Use our scoliosis affecting heart patient guide to explore how atypical spinal curvatures can compromise cardiovascular functionality, creating a dire scenario. Some patients have written to us inquiring about scoliosis affecting cardiovascular functionality. Most of these patients are in no danger of such a dire fate, but some individuals do suffer severe scoliotic curvatures that may endanger heart or lung function.
Scoliosis can influence many internal organs in the body when the curvature is extreme and reduces the effective size of the chest cavity holding these important tissues. Since the heart is the most important organ for sustaining life, any reduction in function is a very serious matter that might necessitate drastic and invasive treatment in the form of a large, multi-level spinal fusion.
This essay explores how and why scoliosis might negatively influence the heart through compression. We will also provide a look at how the condition is usually treated.
How is Scoliosis Affecting Heart?
The heart is a muscle that is located in the central to left-central chest cavity, corresponding to the upper half of the thoracic spine. The heart requires space to function, as it must beat in rhythm and be able to expand and contract in order to pump blood throughout our bodies. Without a heartbeat, life ceases to exist.
The heart is sensitive to compression, much in the same manner as the lungs. When it is structurally impinged upon, the heart may fail to perform normally, if at all. Compression of the heart by the spine, rib cage or muscular tissues of the dorsal anatomy can directly lead to chest pain, reduced cardiovascular function or even heart failure. In cases of acute myocardial infarction, the patient might die suddenly with little hope of being saved, since the heart will continue to suffer compression even if the victim is successfully resuscitated.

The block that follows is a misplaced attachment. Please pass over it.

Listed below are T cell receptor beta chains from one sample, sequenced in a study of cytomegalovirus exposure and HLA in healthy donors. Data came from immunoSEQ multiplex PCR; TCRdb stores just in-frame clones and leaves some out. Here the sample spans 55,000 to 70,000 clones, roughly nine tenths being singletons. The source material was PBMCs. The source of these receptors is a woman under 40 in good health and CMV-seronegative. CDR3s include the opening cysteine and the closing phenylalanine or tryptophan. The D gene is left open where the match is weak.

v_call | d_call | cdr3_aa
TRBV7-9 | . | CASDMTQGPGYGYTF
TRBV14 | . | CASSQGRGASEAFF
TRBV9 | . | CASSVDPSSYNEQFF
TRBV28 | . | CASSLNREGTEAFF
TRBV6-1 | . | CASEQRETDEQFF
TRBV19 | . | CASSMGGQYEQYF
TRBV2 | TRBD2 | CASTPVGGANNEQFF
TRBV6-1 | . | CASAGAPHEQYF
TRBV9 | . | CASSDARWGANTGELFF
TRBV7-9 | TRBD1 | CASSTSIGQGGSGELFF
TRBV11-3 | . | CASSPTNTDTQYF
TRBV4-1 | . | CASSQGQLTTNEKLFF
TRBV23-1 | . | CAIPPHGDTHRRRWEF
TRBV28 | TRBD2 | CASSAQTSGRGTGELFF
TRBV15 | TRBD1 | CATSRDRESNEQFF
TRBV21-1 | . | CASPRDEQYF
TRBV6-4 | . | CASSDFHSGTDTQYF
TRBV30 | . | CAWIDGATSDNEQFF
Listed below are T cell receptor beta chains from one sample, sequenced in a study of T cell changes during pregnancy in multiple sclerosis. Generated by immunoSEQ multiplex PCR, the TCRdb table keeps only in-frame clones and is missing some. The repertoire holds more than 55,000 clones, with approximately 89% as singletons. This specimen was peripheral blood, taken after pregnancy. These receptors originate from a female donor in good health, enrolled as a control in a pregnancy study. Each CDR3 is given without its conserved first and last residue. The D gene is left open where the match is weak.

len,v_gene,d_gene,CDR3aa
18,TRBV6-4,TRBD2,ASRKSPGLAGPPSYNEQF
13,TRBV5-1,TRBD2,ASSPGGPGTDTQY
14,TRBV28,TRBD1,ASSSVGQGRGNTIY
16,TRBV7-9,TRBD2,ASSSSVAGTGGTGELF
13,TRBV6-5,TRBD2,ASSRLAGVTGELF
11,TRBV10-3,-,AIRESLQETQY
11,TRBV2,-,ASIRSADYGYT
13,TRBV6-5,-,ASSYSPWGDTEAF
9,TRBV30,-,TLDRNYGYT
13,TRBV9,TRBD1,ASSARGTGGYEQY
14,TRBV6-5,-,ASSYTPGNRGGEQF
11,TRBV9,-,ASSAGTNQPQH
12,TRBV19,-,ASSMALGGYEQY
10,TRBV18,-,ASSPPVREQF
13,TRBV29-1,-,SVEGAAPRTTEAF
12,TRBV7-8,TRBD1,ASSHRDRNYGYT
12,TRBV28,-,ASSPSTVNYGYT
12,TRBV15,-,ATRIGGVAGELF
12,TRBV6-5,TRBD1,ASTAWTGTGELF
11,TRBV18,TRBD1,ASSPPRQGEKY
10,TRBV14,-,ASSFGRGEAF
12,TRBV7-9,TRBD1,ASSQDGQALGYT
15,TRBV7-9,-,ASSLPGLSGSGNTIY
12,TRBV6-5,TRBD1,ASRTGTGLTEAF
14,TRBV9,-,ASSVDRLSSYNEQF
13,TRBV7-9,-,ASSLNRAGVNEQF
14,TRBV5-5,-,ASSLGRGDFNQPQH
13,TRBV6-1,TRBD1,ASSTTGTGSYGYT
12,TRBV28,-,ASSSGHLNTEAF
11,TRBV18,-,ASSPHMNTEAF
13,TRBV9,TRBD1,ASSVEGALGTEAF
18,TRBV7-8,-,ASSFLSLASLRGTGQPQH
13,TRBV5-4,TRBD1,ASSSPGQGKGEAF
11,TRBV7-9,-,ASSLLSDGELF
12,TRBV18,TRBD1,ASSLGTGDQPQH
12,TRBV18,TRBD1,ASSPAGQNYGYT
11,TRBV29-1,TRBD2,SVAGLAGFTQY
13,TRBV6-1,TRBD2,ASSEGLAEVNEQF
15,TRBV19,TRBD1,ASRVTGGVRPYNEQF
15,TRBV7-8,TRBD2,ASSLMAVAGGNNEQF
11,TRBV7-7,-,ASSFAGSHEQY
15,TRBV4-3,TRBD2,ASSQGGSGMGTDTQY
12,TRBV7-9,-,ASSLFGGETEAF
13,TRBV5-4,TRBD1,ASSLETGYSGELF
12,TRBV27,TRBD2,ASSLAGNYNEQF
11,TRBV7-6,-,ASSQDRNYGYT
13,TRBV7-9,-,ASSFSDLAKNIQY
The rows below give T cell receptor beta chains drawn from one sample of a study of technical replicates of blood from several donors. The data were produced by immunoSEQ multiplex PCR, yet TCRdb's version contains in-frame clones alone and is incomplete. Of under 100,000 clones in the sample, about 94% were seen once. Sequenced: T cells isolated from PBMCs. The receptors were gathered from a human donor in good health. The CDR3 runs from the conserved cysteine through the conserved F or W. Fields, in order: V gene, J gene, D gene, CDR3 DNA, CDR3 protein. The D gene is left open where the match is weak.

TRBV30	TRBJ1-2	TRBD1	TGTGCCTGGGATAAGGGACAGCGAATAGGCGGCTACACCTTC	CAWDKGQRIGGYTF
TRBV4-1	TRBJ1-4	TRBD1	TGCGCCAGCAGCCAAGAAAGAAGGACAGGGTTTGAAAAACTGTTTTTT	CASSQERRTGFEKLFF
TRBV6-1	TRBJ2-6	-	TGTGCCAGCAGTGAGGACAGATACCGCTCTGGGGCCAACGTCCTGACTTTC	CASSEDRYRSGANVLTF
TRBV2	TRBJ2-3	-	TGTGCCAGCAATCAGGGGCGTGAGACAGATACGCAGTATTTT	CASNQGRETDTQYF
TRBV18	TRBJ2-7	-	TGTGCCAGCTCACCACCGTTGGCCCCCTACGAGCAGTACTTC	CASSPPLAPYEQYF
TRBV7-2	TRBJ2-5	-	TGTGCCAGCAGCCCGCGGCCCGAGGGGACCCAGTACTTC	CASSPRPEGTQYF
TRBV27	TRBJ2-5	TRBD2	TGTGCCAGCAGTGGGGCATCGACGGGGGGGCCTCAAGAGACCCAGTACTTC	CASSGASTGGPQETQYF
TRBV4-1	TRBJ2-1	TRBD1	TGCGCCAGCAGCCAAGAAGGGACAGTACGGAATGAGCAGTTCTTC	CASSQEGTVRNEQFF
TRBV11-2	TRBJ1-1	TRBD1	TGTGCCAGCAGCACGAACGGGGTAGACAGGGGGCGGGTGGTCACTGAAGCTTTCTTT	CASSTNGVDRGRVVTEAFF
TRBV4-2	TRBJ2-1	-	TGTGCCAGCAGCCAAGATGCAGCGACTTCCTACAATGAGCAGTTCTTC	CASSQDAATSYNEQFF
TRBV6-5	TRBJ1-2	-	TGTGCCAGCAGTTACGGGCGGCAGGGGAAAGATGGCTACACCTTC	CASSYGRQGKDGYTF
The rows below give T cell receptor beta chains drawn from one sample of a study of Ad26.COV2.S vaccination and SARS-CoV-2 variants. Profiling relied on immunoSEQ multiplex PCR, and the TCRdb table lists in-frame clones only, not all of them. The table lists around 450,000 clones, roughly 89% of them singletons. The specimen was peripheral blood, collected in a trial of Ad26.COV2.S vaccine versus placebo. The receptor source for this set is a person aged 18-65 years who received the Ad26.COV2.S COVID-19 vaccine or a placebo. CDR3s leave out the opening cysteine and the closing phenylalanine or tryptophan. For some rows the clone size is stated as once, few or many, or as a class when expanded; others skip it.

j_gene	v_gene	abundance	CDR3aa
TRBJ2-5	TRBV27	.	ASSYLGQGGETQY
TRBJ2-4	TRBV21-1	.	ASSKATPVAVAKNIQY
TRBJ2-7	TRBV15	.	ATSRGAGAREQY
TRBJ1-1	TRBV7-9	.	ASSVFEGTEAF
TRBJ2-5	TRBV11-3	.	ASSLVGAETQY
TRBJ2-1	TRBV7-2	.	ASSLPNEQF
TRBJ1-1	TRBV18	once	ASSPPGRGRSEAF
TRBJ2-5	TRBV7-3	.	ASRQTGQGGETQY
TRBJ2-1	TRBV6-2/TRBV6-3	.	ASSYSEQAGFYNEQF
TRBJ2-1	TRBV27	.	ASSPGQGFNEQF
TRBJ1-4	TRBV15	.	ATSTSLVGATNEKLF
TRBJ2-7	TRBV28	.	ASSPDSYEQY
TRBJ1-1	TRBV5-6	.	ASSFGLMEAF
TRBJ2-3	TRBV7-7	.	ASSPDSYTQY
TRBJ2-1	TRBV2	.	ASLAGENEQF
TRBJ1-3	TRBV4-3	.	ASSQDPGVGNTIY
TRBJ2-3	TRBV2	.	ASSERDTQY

Why is Scoliosis Affecting Heart?
Scoliosis describes a side-to-side curvature of the spine. This can change the alignment of the backbone to line up directly with the heart. However, the main factors that are involved in most compression scenarios occur due to collateral changes in kyphosis, as well as vertebral rotation in the upper back. Both of these structural changes can displace the vertebral column anteriorly, causing it, or the thoracic ribs, to rest against the heart.
Some cases of scoliosis are progressive and will continue to shift the spine forward or to one side, bending the patient towards the direction of the curvature as it progresses. When this direction is aimed at the heart, this vital muscle can be trapped inside the chest and impinged upon until it suffers negative consequences as detailed above. Often one or both lungs might also be compressed when the heart is affected and this pulmonary compression is usually the first indication of a potentially very serious symptomatic problem stemming from the atypical spinal curvature.
Scoliosis Affecting Heart Treatment
If the heart is threatened in any way, doctors will typically intervene and offer spinal fusion in an attempt to reshape the spine into a more typical and less symptomatic state. These long multi-level spinal fusions require high levels of surgical skill, as well as the implementation of reinforcing hardware to secure the spine into place until it can heal. In cases of scoliotic-induced fusion, the hardware is usually left in place for life in order to prevent recurrence of the curvature.
In less symptomatic patients who are just beginning to suffer the initial indications of lung or heart compression in association with scoliosis, physical therapy, posture therapy, exercise, stretches and bracing might be of help. However, if the condition continues to progress to degrees that threaten the function of the heart, then surgery will be offered, despite its potential downsides, as a last resort life-saving therapy.